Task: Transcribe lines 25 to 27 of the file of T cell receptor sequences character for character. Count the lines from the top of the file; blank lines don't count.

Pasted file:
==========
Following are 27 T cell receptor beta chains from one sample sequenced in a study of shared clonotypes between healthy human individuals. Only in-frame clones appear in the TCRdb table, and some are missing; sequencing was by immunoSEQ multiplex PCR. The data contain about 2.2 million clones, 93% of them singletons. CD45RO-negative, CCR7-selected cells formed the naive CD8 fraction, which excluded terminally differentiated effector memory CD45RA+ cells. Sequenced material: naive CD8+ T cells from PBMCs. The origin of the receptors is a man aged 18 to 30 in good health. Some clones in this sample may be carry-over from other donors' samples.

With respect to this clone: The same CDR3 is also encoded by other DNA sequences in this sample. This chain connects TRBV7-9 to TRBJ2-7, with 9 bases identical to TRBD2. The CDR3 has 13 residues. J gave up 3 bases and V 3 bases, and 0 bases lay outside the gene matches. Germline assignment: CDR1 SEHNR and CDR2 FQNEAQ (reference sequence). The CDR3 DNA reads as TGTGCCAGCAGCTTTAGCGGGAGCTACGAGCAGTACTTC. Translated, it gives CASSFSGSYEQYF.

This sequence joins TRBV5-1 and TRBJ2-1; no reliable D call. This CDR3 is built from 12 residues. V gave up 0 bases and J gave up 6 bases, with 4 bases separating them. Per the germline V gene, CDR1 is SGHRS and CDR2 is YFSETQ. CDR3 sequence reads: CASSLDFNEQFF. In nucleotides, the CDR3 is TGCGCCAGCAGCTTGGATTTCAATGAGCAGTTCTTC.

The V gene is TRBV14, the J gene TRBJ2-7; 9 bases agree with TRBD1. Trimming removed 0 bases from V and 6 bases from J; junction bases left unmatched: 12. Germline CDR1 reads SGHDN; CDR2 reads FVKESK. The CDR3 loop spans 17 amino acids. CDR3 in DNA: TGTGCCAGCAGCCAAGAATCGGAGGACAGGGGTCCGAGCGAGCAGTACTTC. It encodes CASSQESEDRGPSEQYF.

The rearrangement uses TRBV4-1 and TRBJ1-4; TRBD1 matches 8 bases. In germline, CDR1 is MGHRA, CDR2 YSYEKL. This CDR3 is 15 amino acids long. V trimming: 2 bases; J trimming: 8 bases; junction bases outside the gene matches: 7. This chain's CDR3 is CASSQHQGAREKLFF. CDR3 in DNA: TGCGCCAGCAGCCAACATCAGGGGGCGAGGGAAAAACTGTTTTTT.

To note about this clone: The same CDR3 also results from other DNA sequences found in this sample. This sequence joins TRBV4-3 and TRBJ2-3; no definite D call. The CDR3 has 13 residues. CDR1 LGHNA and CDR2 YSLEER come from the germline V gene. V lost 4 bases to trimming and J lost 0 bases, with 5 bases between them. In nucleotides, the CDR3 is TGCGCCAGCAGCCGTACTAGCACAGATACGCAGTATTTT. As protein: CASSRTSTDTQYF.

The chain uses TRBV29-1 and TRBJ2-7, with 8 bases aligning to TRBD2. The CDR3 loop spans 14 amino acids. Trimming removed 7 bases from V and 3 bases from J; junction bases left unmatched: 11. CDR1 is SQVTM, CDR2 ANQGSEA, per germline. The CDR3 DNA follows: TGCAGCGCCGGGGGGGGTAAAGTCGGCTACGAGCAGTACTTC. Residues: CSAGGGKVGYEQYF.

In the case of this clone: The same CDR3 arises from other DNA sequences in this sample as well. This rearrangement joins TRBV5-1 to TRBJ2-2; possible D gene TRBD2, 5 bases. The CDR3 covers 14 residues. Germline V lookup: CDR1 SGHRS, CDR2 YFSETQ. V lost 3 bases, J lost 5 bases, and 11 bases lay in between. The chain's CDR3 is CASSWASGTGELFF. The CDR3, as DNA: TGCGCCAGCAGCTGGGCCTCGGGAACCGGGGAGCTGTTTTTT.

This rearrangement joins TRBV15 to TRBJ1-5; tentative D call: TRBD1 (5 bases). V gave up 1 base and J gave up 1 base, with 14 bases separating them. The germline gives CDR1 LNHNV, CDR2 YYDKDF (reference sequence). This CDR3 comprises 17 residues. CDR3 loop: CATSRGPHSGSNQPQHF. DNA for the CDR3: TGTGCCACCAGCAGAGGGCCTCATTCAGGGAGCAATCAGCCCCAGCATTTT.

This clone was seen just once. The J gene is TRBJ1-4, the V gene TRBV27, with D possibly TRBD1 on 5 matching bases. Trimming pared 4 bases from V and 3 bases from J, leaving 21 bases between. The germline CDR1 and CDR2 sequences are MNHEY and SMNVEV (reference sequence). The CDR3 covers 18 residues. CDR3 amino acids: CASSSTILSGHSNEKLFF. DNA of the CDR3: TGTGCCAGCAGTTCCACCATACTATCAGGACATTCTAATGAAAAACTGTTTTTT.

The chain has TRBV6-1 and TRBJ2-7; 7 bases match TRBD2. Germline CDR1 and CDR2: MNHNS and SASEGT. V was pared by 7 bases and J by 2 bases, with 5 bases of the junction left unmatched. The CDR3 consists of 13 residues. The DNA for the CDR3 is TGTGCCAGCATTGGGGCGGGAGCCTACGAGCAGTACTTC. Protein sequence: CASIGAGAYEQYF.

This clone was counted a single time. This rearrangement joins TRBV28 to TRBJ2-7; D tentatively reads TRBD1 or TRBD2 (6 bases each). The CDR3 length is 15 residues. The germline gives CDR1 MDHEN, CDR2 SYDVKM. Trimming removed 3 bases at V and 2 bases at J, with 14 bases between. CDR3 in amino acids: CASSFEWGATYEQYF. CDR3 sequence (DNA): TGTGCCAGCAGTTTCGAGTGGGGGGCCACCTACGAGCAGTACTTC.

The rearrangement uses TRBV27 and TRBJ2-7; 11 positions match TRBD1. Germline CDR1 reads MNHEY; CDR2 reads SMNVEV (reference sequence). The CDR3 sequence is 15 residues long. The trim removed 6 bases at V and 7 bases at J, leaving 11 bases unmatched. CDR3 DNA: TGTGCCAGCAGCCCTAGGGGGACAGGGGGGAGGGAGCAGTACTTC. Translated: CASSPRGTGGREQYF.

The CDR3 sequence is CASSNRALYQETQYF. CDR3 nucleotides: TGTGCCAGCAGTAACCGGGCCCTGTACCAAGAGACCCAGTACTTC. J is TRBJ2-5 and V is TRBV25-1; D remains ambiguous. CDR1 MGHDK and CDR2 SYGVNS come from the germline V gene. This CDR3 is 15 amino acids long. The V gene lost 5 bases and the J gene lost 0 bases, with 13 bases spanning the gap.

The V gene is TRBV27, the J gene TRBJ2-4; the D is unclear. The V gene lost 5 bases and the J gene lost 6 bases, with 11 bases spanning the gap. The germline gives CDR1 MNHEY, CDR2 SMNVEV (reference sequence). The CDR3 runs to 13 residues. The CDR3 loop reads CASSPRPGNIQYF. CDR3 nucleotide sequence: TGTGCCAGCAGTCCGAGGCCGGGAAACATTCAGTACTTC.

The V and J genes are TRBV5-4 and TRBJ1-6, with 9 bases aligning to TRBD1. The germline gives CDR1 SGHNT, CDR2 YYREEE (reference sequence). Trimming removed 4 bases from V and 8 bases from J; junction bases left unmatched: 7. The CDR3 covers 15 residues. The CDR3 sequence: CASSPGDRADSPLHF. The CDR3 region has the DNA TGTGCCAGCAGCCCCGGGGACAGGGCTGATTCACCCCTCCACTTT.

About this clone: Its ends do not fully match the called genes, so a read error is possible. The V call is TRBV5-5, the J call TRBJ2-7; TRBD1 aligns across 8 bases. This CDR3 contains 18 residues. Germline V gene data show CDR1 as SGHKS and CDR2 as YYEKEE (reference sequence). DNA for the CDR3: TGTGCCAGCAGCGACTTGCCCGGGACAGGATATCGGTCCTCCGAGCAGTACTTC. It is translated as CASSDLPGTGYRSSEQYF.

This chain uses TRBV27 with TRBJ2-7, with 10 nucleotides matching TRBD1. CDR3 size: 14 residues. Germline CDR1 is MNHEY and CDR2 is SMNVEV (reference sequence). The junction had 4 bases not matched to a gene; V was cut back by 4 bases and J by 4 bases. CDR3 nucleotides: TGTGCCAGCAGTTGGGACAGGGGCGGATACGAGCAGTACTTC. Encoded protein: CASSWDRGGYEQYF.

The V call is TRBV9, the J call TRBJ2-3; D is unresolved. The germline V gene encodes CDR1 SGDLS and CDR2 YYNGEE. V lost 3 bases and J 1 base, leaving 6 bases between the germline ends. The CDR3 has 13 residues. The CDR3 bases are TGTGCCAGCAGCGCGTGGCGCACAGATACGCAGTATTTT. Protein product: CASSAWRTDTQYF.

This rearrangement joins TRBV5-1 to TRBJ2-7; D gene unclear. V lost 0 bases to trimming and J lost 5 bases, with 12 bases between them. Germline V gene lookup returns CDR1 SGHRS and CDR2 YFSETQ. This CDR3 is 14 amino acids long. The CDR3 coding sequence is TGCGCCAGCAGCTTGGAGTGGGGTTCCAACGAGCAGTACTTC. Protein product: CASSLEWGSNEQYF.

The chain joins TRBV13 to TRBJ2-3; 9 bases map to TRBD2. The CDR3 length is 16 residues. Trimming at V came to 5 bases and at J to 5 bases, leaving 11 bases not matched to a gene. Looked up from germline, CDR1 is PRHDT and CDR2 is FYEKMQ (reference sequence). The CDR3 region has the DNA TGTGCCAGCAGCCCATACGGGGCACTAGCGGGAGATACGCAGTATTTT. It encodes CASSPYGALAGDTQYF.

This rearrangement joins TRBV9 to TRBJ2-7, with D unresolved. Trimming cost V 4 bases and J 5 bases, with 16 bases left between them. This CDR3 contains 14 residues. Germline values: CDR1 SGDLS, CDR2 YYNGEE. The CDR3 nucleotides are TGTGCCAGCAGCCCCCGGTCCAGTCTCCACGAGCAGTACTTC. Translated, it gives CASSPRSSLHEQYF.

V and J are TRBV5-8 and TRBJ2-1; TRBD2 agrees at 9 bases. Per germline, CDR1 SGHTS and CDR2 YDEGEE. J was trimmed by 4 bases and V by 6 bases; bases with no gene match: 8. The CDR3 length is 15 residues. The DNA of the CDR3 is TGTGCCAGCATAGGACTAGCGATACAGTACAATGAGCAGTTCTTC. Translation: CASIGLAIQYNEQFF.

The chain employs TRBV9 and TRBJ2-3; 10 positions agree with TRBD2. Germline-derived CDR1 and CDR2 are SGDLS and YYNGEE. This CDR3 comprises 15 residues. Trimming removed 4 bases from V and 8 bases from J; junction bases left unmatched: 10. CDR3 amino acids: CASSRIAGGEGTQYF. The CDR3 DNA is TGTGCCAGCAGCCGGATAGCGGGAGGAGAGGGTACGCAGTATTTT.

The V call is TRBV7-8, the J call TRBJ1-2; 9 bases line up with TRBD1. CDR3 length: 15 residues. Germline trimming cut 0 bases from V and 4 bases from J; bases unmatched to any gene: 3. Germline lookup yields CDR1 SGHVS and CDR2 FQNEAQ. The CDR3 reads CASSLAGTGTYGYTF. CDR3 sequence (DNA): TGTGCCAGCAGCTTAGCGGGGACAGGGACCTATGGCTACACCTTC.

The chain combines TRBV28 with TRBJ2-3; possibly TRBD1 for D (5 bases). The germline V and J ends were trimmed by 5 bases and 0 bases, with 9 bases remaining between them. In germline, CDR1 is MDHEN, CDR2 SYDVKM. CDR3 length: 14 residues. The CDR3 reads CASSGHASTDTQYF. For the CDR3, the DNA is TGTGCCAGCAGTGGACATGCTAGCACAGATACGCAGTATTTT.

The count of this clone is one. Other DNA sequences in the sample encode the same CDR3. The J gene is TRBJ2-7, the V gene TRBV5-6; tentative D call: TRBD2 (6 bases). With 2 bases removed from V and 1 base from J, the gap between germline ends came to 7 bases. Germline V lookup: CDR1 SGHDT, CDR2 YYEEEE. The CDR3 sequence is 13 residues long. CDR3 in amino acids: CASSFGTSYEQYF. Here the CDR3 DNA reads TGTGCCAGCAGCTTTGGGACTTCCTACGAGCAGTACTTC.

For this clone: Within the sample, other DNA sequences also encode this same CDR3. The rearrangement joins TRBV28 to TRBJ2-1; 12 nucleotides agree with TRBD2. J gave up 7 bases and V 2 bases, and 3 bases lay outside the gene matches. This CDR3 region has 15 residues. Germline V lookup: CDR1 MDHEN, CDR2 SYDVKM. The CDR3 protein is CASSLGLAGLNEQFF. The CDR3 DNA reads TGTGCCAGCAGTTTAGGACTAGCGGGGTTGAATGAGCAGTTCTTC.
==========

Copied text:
The V call is TRBV7-8, the J call TRBJ1-2; 9 bases line up with TRBD1. CDR3 length: 15 residues. Germline trimming cut 0 bases from V and 4 bases from J; bases unmatched to any gene: 3. Germline lookup yields CDR1 SGHVS and CDR2 FQNEAQ. The CDR3 reads CASSLAGTGTYGYTF. CDR3 sequence (DNA): TGTGCCAGCAGCTTAGCGGGGACAGGGACCTATGGCTACACCTTC.

The chain combines TRBV28 with TRBJ2-3; possibly TRBD1 for D (5 bases). The germline V and J ends were trimmed by 5 bases and 0 bases, with 9 bases remaining between them. In germline, CDR1 is MDHEN, CDR2 SYDVKM. CDR3 length: 14 residues. The CDR3 reads CASSGHASTDTQYF. For the CDR3, the DNA is TGTGCCAGCAGTGGACATGCTAGCACAGATACGCAGTATTTT.

The count of this clone is one. Other DNA sequences in the sample encode the same CDR3. The J gene is TRBJ2-7, the V gene TRBV5-6; tentative D call: TRBD2 (6 bases). With 2 bases removed from V and 1 base from J, the gap between germline ends came to 7 bases. Germline V lookup: CDR1 SGHDT, CDR2 YYEEEE. The CDR3 sequence is 13 residues long. CDR3 in amino acids: CASSFGTSYEQYF. Here the CDR3 DNA reads TGTGCCAGCAGCTTTGGGACTTCCTACGAGCAGTACTTC.